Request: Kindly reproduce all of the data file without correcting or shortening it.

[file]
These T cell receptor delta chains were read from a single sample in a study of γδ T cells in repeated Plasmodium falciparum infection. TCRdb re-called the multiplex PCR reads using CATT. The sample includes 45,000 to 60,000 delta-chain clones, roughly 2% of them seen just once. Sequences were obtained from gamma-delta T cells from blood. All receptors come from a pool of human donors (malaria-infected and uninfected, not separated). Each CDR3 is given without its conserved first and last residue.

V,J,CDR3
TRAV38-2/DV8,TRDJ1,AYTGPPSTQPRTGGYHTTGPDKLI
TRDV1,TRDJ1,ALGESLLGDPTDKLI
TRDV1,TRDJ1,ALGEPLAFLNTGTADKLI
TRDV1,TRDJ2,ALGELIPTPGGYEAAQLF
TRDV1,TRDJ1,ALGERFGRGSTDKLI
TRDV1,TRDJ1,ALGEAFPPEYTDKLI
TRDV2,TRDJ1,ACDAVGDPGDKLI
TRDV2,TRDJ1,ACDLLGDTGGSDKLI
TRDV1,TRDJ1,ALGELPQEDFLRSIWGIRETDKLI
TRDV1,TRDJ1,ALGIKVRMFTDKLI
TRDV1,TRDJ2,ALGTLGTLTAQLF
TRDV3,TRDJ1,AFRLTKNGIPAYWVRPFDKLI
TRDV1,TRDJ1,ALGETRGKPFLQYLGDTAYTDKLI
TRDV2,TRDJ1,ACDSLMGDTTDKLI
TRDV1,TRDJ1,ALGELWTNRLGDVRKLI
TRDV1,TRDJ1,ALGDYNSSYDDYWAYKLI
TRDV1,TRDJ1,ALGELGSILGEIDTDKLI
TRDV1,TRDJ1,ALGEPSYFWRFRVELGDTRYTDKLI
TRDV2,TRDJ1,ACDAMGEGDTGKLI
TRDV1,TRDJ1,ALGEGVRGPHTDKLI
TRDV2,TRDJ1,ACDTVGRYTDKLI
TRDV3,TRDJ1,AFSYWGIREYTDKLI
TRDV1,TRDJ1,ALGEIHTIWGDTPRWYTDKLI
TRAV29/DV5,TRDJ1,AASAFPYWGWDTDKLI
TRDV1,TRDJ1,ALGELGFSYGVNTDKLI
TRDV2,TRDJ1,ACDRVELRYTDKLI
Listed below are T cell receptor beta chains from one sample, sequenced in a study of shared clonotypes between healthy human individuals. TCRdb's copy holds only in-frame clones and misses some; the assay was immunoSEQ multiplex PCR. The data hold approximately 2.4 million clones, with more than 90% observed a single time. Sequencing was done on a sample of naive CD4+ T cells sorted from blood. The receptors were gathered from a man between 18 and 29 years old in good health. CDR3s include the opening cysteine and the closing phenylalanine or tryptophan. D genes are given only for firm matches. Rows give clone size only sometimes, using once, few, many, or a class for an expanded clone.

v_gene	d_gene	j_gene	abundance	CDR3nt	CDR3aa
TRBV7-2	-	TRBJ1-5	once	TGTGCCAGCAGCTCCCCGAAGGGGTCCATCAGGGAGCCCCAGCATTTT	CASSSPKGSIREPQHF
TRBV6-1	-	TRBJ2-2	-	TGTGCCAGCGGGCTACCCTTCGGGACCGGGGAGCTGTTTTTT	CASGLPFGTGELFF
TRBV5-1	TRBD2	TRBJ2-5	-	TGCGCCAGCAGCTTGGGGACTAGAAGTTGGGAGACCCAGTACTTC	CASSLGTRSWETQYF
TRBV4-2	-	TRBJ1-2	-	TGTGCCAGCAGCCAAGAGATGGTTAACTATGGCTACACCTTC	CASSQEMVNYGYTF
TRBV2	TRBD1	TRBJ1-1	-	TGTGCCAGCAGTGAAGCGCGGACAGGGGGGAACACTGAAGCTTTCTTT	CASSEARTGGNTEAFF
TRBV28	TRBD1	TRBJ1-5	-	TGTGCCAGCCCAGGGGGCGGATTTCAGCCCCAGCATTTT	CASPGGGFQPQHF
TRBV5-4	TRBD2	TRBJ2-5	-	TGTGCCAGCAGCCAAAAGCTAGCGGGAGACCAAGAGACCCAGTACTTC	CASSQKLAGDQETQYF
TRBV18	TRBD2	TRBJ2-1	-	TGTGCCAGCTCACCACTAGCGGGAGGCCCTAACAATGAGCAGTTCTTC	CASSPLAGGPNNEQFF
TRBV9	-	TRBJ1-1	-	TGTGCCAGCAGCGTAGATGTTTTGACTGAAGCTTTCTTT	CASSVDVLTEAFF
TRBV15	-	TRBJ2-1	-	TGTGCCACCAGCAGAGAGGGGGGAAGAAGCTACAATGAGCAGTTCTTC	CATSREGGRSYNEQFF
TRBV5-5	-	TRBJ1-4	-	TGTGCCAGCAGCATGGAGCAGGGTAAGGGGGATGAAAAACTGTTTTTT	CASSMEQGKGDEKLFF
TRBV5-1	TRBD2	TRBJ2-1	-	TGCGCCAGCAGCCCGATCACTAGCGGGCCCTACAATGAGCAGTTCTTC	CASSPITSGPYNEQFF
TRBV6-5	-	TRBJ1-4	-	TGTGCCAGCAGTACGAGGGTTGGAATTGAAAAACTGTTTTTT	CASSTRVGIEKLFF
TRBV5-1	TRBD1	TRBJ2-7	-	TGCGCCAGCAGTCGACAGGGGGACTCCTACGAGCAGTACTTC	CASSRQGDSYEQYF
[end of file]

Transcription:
These T cell receptor delta chains were read from a single sample in a study of γδ T cells in repeated Plasmodium falciparum infection. TCRdb re-called the multiplex PCR reads using CATT. The sample includes 45,000 to 60,000 delta-chain clones, roughly 2% of them seen just once. Sequences were obtained from gamma-delta T cells from blood. All receptors come from a pool of human donors (malaria-infected and uninfected, not separated). Each CDR3 is given without its conserved first and last residue.

V,J,CDR3
TRAV38-2/DV8,TRDJ1,AYTGPPSTQPRTGGYHTTGPDKLI
TRDV1,TRDJ1,ALGESLLGDPTDKLI
TRDV1,TRDJ1,ALGEPLAFLNTGTADKLI
TRDV1,TRDJ2,ALGELIPTPGGYEAAQLF
TRDV1,TRDJ1,ALGERFGRGSTDKLI
TRDV1,TRDJ1,ALGEAFPPEYTDKLI
TRDV2,TRDJ1,ACDAVGDPGDKLI
TRDV2,TRDJ1,ACDLLGDTGGSDKLI
TRDV1,TRDJ1,ALGELPQEDFLRSIWGIRETDKLI
TRDV1,TRDJ1,ALGIKVRMFTDKLI
TRDV1,TRDJ2,ALGTLGTLTAQLF
TRDV3,TRDJ1,AFRLTKNGIPAYWVRPFDKLI
TRDV1,TRDJ1,ALGETRGKPFLQYLGDTAYTDKLI
TRDV2,TRDJ1,ACDSLMGDTTDKLI
TRDV1,TRDJ1,ALGELWTNRLGDVRKLI
TRDV1,TRDJ1,ALGDYNSSYDDYWAYKLI
TRDV1,TRDJ1,ALGELGSILGEIDTDKLI
TRDV1,TRDJ1,ALGEPSYFWRFRVELGDTRYTDKLI
TRDV2,TRDJ1,ACDAMGEGDTGKLI
TRDV1,TRDJ1,ALGEGVRGPHTDKLI
TRDV2,TRDJ1,ACDTVGRYTDKLI
TRDV3,TRDJ1,AFSYWGIREYTDKLI
TRDV1,TRDJ1,ALGEIHTIWGDTPRWYTDKLI
TRAV29/DV5,TRDJ1,AASAFPYWGWDTDKLI
TRDV1,TRDJ1,ALGELGFSYGVNTDKLI
TRDV2,TRDJ1,ACDRVELRYTDKLI
Listed below are T cell receptor beta chains from one sample, sequenced in a study of shared clonotypes between healthy human individuals. TCRdb's copy holds only in-frame clones and misses some; the assay was immunoSEQ multiplex PCR. The data hold approximately 2.4 million clones, with more than 90% observed a single time. Sequencing was done on a sample of naive CD4+ T cells sorted from blood. The receptors were gathered from a man between 18 and 29 years old in good health. CDR3s include the opening cysteine and the closing phenylalanine or tryptophan. D genes are given only for firm matches. Rows give clone size only sometimes, using once, few, many, or a class for an expanded clone.

v_gene	d_gene	j_gene	abundance	CDR3nt	CDR3aa
TRBV7-2	-	TRBJ1-5	once	TGTGCCAGCAGCTCCCCGAAGGGGTCCATCAGGGAGCCCCAGCATTTT	CASSSPKGSIREPQHF
TRBV6-1	-	TRBJ2-2	-	TGTGCCAGCGGGCTACCCTTCGGGACCGGGGAGCTGTTTTTT	CASGLPFGTGELFF
TRBV5-1	TRBD2	TRBJ2-5	-	TGCGCCAGCAGCTTGGGGACTAGAAGTTGGGAGACCCAGTACTTC	CASSLGTRSWETQYF
TRBV4-2	-	TRBJ1-2	-	TGTGCCAGCAGCCAAGAGATGGTTAACTATGGCTACACCTTC	CASSQEMVNYGYTF
TRBV2	TRBD1	TRBJ1-1	-	TGTGCCAGCAGTGAAGCGCGGACAGGGGGGAACACTGAAGCTTTCTTT	CASSEARTGGNTEAFF
TRBV28	TRBD1	TRBJ1-5	-	TGTGCCAGCCCAGGGGGCGGATTTCAGCCCCAGCATTTT	CASPGGGFQPQHF
TRBV5-4	TRBD2	TRBJ2-5	-	TGTGCCAGCAGCCAAAAGCTAGCGGGAGACCAAGAGACCCAGTACTTC	CASSQKLAGDQETQYF
TRBV18	TRBD2	TRBJ2-1	-	TGTGCCAGCTCACCACTAGCGGGAGGCCCTAACAATGAGCAGTTCTTC	CASSPLAGGPNNEQFF
TRBV9	-	TRBJ1-1	-	TGTGCCAGCAGCGTAGATGTTTTGACTGAAGCTTTCTTT	CASSVDVLTEAFF
TRBV15	-	TRBJ2-1	-	TGTGCCACCAGCAGAGAGGGGGGAAGAAGCTACAATGAGCAGTTCTTC	CATSREGGRSYNEQFF
TRBV5-5	-	TRBJ1-4	-	TGTGCCAGCAGCATGGAGCAGGGTAAGGGGGATGAAAAACTGTTTTTT	CASSMEQGKGDEKLFF
TRBV5-1	TRBD2	TRBJ2-1	-	TGCGCCAGCAGCCCGATCACTAGCGGGCCCTACAATGAGCAGTTCTTC	CASSPITSGPYNEQFF
TRBV6-5	-	TRBJ1-4	-	TGTGCCAGCAGTACGAGGGTTGGAATTGAAAAACTGTTTTTT	CASSTRVGIEKLFF
TRBV5-1	TRBD1	TRBJ2-7	-	TGCGCCAGCAGTCGACAGGGGGACTCCTACGAGCAGTACTTC	CASSRQGDSYEQYF